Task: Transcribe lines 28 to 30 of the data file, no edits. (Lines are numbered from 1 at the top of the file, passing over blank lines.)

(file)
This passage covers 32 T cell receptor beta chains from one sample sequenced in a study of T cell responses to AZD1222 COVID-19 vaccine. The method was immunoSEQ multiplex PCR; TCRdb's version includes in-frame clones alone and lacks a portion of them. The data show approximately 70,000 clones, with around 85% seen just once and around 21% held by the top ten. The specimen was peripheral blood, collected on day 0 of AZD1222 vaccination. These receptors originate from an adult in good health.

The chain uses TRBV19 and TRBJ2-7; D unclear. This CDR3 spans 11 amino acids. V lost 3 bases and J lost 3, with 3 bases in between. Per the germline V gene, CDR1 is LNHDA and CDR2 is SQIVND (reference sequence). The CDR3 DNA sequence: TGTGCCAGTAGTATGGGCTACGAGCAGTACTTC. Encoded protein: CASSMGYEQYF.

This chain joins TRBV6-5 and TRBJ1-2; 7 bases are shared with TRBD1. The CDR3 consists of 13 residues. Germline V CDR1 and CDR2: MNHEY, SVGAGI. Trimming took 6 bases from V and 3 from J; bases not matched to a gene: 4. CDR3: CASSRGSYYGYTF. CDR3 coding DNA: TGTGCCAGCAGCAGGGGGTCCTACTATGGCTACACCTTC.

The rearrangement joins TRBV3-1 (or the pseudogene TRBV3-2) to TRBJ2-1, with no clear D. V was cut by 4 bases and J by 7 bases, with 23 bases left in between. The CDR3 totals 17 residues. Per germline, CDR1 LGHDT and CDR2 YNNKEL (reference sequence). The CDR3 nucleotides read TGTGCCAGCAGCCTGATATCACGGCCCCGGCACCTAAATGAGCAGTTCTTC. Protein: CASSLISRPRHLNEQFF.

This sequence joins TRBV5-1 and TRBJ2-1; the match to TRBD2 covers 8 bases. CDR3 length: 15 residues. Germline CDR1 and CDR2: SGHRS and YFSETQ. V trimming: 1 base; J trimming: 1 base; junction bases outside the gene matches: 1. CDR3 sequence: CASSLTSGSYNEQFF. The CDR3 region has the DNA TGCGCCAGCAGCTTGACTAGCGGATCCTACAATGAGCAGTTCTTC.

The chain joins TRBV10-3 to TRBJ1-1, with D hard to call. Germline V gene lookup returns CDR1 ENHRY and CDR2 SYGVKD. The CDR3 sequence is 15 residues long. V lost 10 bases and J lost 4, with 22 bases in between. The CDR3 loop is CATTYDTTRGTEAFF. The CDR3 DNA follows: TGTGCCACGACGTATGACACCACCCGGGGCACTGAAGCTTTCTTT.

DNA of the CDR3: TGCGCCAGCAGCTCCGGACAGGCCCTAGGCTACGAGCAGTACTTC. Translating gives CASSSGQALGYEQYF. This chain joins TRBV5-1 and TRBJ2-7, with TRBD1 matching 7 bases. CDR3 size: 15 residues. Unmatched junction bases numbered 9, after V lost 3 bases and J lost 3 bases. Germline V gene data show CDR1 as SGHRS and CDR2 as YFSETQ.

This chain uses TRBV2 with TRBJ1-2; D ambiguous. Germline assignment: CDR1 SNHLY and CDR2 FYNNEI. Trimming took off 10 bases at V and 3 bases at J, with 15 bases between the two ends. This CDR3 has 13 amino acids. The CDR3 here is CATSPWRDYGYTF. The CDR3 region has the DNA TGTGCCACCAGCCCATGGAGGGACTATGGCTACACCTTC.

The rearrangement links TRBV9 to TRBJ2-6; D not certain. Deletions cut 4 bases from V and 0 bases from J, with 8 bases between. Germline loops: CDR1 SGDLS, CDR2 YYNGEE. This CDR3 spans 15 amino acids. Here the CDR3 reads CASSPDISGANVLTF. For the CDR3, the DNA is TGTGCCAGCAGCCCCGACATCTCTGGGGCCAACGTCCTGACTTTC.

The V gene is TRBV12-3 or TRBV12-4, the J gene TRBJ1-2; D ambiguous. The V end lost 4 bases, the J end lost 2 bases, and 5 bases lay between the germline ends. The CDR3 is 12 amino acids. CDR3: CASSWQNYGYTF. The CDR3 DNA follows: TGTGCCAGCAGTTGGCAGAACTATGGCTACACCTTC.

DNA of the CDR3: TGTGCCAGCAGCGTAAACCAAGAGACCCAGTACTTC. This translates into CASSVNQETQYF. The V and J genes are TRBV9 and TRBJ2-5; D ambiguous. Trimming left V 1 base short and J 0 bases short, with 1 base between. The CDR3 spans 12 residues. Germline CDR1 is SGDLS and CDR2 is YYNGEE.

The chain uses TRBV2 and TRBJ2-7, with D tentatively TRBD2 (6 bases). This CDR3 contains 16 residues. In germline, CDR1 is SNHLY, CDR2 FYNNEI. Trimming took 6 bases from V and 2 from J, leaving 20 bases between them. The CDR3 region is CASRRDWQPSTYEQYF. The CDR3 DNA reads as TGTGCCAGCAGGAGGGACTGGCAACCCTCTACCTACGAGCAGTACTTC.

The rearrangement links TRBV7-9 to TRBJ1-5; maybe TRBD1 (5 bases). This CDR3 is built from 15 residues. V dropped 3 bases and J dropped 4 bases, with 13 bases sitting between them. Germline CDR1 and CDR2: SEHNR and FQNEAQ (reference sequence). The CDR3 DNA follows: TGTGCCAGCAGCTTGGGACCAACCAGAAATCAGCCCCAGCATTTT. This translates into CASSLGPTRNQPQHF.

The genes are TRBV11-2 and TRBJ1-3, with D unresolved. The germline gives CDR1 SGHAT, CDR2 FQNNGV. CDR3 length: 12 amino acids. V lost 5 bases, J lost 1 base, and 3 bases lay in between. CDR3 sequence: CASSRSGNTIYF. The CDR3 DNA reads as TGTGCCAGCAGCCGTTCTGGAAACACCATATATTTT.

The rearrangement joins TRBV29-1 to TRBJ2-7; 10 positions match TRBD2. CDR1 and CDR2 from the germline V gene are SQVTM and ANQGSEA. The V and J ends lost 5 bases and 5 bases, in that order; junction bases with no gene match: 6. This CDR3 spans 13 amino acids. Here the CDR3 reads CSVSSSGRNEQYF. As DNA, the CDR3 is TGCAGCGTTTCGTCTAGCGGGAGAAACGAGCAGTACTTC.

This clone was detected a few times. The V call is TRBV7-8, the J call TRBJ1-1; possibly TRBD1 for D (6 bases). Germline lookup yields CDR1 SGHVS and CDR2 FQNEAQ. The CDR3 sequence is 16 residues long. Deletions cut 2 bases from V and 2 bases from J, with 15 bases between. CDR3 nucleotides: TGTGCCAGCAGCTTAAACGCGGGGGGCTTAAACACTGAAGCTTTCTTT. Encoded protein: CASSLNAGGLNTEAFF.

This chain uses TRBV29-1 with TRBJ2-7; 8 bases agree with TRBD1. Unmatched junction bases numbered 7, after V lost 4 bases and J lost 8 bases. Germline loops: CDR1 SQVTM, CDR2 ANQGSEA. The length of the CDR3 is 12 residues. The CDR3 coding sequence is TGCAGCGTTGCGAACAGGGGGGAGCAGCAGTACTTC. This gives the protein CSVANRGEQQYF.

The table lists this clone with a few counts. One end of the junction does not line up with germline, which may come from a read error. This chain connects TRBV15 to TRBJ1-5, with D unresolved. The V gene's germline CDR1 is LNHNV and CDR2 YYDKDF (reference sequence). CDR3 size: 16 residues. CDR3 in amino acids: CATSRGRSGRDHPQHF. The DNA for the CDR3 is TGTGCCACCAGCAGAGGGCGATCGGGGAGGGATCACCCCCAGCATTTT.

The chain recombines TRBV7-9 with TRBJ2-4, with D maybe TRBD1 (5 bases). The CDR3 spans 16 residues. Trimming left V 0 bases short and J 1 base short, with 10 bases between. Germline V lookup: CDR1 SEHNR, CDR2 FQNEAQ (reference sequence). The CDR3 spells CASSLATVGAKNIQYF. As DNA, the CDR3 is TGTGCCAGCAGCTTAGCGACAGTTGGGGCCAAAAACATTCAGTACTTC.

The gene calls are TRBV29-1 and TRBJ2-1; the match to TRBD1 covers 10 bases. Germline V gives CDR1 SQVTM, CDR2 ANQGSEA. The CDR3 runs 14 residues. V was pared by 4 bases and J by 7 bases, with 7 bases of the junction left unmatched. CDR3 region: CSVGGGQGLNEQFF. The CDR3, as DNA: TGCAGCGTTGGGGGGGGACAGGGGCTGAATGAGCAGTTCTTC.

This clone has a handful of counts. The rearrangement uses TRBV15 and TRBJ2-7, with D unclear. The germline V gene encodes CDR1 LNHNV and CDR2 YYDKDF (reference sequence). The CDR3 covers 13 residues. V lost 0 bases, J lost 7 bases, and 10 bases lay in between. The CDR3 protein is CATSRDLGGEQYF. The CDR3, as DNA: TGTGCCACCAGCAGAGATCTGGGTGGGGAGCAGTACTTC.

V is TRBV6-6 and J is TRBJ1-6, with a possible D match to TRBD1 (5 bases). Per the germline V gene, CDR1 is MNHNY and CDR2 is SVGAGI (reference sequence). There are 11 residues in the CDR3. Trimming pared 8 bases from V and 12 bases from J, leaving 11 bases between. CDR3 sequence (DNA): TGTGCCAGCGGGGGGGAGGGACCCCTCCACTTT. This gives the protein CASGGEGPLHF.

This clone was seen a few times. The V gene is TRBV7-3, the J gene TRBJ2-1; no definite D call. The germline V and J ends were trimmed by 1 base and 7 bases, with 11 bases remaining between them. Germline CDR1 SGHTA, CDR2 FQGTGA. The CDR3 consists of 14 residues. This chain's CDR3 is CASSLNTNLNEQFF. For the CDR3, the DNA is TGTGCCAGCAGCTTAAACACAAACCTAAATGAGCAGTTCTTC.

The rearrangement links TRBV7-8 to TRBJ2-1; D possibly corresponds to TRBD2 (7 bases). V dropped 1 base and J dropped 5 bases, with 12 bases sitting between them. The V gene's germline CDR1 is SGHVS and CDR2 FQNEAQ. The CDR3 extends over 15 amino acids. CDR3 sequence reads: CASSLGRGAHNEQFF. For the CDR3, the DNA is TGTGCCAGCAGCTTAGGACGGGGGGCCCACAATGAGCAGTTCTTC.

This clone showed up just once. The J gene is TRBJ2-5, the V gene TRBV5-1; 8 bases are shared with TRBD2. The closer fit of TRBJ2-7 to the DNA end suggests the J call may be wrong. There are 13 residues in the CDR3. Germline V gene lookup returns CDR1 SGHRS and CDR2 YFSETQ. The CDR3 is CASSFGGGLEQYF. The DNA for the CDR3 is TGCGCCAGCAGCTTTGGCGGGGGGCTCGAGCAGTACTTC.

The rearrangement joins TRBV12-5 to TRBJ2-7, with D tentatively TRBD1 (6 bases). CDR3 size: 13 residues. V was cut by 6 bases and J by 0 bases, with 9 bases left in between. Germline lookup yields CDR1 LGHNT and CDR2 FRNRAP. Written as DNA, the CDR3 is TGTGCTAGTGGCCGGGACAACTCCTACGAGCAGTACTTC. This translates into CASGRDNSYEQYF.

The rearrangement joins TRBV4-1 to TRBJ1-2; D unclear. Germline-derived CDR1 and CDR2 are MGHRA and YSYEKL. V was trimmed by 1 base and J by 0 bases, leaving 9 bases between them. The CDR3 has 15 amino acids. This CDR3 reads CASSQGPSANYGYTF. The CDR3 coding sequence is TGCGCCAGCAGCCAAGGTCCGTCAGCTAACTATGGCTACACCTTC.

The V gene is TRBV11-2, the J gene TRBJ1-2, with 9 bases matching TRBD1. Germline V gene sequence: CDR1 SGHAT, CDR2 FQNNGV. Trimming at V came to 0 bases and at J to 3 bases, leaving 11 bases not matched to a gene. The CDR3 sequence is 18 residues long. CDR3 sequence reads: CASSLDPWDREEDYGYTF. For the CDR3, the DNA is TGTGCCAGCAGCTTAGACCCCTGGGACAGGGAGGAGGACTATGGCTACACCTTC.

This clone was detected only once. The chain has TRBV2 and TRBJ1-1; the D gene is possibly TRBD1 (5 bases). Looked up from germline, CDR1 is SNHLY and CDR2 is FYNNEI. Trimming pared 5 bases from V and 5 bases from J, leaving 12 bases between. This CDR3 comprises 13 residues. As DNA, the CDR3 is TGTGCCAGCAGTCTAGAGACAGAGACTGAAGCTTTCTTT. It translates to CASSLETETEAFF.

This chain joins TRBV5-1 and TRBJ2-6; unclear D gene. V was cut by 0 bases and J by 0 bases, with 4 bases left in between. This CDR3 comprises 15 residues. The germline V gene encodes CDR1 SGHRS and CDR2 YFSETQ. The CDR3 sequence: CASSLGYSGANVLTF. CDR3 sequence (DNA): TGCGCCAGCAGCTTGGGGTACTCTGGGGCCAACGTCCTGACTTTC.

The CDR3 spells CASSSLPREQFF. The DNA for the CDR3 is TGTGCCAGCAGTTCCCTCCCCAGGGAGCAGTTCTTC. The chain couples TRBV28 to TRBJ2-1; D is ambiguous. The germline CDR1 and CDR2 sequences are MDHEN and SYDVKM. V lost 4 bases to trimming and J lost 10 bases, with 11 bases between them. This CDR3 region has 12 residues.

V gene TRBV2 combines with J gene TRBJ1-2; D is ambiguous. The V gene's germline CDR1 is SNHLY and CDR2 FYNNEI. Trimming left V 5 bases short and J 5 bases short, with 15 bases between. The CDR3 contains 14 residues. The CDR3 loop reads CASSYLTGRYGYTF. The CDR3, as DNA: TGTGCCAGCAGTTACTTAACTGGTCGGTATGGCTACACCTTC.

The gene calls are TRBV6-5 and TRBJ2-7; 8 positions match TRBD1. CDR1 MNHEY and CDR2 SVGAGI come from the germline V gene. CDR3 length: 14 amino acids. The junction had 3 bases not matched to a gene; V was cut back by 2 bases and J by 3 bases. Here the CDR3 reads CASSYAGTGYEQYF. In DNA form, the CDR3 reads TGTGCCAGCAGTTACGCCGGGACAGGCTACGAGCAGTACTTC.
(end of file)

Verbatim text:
The V gene is TRBV11-2, the J gene TRBJ1-2, with 9 bases matching TRBD1. Germline V gene sequence: CDR1 SGHAT, CDR2 FQNNGV. Trimming at V came to 0 bases and at J to 3 bases, leaving 11 bases not matched to a gene. The CDR3 sequence is 18 residues long. CDR3 sequence reads: CASSLDPWDREEDYGYTF. For the CDR3, the DNA is TGTGCCAGCAGCTTAGACCCCTGGGACAGGGAGGAGGACTATGGCTACACCTTC.

This clone was detected only once. The chain has TRBV2 and TRBJ1-1; the D gene is possibly TRBD1 (5 bases). Looked up from germline, CDR1 is SNHLY and CDR2 is FYNNEI. Trimming pared 5 bases from V and 5 bases from J, leaving 12 bases between. This CDR3 comprises 13 residues. As DNA, the CDR3 is TGTGCCAGCAGTCTAGAGACAGAGACTGAAGCTTTCTTT. It translates to CASSLETETEAFF.

This chain joins TRBV5-1 and TRBJ2-6; unclear D gene. V was cut by 0 bases and J by 0 bases, with 4 bases left in between. This CDR3 comprises 15 residues. The germline V gene encodes CDR1 SGHRS and CDR2 YFSETQ. The CDR3 sequence: CASSLGYSGANVLTF. CDR3 sequence (DNA): TGCGCCAGCAGCTTGGGGTACTCTGGGGCCAACGTCCTGACTTTC.